Earlier this year I flew over the birthplace of the Cox's Orange Pippin when my 'plane landed at Heathrow Airport. The runway stretches out towards the village of Colnbrook ending about 3 miles from its border. Hardly a buhcolic setting. How I wish I could travel back to the 19th century when the area was covered in miles of orchards. How beautiful, fragrant and above all, quiet it must have been.
In the early 1820's Richard Cox, a successful brewer, chose the village for his retirement home. He moved to a nice house on two acres of land and arranged his household to suit his needs. Three servants inside and three gardeners, which makes me think he was serious about growing things.
About 1825 Mr Cox planted two seeds from a Ribston Pippin which he is thought to have pollinated with a Blenheim Orange. The Ribston Pippin was first grown at Ribston Hall in Yorkshire from seeds sent from Normandy sometime between 1688 and 1709 depending on accounts.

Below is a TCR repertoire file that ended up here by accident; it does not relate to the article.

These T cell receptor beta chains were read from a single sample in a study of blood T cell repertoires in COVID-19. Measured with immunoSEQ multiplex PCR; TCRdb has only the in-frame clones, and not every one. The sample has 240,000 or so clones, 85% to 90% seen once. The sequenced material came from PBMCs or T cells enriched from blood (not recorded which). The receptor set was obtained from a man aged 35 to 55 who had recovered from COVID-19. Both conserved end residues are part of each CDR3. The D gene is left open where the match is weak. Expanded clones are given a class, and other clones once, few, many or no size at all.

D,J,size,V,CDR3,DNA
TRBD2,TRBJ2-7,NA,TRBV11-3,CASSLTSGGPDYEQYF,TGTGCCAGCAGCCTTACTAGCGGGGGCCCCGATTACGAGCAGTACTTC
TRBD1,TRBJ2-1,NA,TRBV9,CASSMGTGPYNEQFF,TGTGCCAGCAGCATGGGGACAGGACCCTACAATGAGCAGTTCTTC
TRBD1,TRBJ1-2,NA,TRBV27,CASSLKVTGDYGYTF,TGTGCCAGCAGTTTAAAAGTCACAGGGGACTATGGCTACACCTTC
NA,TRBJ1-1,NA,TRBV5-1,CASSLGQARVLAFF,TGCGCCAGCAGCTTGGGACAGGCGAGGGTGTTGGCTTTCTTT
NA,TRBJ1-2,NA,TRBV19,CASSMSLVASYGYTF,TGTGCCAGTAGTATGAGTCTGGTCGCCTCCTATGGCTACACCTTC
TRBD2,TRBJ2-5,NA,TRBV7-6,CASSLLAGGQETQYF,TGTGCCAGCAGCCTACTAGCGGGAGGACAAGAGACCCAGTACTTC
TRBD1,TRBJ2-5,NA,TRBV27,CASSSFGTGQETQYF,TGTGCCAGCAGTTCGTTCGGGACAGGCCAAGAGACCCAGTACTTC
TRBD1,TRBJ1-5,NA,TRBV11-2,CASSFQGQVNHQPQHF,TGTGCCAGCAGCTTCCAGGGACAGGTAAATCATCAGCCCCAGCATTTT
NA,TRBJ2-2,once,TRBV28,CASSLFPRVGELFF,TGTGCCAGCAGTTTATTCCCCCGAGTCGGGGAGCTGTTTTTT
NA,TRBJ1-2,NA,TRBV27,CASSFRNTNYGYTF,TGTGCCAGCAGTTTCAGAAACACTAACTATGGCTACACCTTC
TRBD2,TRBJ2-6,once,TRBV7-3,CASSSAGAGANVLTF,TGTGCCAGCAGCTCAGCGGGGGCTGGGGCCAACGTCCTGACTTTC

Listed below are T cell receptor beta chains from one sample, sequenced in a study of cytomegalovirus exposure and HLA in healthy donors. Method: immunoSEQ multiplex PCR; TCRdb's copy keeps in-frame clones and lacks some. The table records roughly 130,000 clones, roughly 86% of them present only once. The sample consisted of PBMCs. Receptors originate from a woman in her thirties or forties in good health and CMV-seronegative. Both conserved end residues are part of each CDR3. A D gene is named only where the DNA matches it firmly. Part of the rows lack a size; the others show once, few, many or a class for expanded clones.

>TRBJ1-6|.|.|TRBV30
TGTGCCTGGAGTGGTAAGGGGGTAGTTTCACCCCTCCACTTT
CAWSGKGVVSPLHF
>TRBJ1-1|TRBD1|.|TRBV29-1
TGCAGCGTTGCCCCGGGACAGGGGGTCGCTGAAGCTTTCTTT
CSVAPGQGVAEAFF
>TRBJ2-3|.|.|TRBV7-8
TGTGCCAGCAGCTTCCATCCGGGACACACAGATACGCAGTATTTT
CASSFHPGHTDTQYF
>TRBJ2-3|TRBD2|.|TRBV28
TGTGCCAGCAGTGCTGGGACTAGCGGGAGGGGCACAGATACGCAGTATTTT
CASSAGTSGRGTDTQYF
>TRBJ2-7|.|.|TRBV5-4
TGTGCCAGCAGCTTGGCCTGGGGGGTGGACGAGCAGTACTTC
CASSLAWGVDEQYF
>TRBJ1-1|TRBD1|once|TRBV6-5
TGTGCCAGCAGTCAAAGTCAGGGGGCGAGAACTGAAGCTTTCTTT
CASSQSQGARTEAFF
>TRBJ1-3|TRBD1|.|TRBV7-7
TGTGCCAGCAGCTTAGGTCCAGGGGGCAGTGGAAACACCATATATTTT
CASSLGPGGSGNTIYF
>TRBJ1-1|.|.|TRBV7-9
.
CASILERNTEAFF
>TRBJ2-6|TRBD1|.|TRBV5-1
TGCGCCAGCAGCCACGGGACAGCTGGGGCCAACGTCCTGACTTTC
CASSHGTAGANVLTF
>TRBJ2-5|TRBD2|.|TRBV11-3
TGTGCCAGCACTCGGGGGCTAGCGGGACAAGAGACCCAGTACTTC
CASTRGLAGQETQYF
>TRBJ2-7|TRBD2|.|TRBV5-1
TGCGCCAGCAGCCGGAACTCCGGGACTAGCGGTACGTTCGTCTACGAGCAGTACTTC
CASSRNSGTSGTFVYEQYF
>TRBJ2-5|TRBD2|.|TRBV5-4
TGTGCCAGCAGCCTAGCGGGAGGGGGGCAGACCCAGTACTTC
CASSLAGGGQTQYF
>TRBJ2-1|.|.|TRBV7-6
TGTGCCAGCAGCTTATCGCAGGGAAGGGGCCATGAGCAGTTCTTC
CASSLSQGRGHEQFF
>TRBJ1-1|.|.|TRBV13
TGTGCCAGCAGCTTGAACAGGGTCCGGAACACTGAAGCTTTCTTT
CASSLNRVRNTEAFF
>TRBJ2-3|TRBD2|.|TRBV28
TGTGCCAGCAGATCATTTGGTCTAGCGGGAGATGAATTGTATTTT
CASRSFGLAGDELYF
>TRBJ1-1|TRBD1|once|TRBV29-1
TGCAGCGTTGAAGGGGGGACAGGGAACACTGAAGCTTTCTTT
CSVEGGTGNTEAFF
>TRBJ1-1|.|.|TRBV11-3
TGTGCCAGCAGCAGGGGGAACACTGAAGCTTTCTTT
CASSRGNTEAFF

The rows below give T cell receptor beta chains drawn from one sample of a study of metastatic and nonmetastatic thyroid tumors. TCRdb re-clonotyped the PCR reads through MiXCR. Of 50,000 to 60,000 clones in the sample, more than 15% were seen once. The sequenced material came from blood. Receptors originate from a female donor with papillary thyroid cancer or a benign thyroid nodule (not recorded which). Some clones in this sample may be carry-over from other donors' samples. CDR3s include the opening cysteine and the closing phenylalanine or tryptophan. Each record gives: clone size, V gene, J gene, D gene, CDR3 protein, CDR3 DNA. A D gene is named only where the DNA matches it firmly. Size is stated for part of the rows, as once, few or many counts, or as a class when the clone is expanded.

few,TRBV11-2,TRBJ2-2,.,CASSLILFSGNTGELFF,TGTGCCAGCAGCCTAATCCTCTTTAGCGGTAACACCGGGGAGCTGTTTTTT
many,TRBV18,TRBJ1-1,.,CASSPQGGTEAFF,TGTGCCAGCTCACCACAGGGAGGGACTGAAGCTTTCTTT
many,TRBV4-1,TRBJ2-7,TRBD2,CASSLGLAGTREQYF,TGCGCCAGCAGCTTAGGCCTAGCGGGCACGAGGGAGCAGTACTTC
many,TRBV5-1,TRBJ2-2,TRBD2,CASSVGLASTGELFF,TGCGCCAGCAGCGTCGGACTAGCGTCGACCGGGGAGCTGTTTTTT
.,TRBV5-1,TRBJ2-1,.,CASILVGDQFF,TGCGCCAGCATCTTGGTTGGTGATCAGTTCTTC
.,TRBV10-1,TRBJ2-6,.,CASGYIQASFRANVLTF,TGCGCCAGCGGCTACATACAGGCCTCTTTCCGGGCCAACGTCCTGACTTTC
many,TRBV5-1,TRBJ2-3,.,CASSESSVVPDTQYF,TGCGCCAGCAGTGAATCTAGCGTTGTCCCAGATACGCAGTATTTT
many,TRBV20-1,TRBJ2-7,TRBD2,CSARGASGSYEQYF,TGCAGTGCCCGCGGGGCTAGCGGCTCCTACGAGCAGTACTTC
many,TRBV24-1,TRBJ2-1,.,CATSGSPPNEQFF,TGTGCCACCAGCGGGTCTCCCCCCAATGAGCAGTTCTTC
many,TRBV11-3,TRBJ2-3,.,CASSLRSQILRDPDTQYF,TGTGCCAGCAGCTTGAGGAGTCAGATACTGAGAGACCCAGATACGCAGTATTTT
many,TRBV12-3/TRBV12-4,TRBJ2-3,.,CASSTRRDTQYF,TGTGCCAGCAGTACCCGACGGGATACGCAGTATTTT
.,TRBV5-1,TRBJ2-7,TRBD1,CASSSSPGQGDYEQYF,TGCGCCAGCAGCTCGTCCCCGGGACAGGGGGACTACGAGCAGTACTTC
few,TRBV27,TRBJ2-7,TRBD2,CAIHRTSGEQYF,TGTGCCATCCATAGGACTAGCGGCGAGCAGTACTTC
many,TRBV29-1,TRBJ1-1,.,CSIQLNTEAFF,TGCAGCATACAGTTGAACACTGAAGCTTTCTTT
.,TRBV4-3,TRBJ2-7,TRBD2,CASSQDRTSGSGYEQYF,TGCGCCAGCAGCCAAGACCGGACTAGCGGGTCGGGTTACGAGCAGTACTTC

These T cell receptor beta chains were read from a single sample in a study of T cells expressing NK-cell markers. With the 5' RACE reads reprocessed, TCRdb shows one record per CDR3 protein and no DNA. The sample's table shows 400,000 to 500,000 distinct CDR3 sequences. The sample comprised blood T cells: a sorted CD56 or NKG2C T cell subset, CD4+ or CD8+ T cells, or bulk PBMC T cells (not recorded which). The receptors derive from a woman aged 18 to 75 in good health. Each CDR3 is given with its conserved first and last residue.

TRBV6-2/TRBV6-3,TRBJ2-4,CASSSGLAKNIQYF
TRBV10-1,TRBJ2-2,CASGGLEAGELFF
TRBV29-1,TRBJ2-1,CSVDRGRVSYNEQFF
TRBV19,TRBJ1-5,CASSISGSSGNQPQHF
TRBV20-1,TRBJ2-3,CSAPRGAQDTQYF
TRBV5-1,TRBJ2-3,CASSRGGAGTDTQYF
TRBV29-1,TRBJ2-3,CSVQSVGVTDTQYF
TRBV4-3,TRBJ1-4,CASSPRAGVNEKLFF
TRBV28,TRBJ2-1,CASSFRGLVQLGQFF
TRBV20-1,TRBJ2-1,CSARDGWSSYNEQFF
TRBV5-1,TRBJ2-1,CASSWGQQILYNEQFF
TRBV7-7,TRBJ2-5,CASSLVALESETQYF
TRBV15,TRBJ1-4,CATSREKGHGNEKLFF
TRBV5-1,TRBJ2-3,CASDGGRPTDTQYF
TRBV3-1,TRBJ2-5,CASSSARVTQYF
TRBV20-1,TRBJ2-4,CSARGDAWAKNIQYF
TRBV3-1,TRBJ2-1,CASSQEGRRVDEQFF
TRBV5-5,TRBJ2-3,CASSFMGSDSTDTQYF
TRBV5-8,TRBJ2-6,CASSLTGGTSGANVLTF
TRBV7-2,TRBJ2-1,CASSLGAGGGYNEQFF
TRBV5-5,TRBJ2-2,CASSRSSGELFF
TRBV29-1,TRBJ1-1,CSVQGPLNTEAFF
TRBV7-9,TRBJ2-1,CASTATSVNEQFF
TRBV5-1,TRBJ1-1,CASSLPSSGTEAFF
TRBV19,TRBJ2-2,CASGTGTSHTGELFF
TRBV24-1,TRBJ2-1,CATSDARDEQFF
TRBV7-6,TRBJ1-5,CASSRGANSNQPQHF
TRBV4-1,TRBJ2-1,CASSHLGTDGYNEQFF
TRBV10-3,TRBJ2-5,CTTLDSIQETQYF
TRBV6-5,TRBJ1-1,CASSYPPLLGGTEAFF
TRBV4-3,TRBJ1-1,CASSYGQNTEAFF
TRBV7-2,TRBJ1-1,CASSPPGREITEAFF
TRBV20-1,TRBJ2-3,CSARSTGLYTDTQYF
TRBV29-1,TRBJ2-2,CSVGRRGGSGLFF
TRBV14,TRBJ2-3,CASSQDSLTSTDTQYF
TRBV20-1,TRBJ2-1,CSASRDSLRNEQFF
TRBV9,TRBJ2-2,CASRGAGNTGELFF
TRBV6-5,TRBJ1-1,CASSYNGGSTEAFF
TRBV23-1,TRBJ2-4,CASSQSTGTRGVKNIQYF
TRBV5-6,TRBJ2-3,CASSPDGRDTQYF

|1966 Mr LC Grant, right, and Mr CJ Brown during repairs of the boundary wall at Blenheim Palace in Woodstock|
Back to Mr Cox. Some years later, when the trees had fruited, one stood out for its wonderful flavour. In 1836 he supplied some grafts to R. Small & Son, the local nurseryman (then located behind Nursery Cottage on the south side of the High Street) who sold the first trees in 1840. Nursery Cottage is now a comfortable BandB, handy for accessing Heathrow Airport.
Sadly, nothing is left of Mr Cox's garden. A block of flats (apartments) occupies the site. I've heard that around the back of the building, if you poke around a bit, the remnants of a summer house can be found. At least Mr Cox has his name attached to the apple and a park has been created nearby to honour their history.
|benches created for the new orchard|
I'd love to know more about the other players in the story, who no doubt contributed greatly. Mr Kempster, the gardeners who worked for Mr Cox and at Ribston Hall, and Mr Small and his nursery. When I caress the bark of my small Orange Pippin, growing far from its native soil, I will think of them.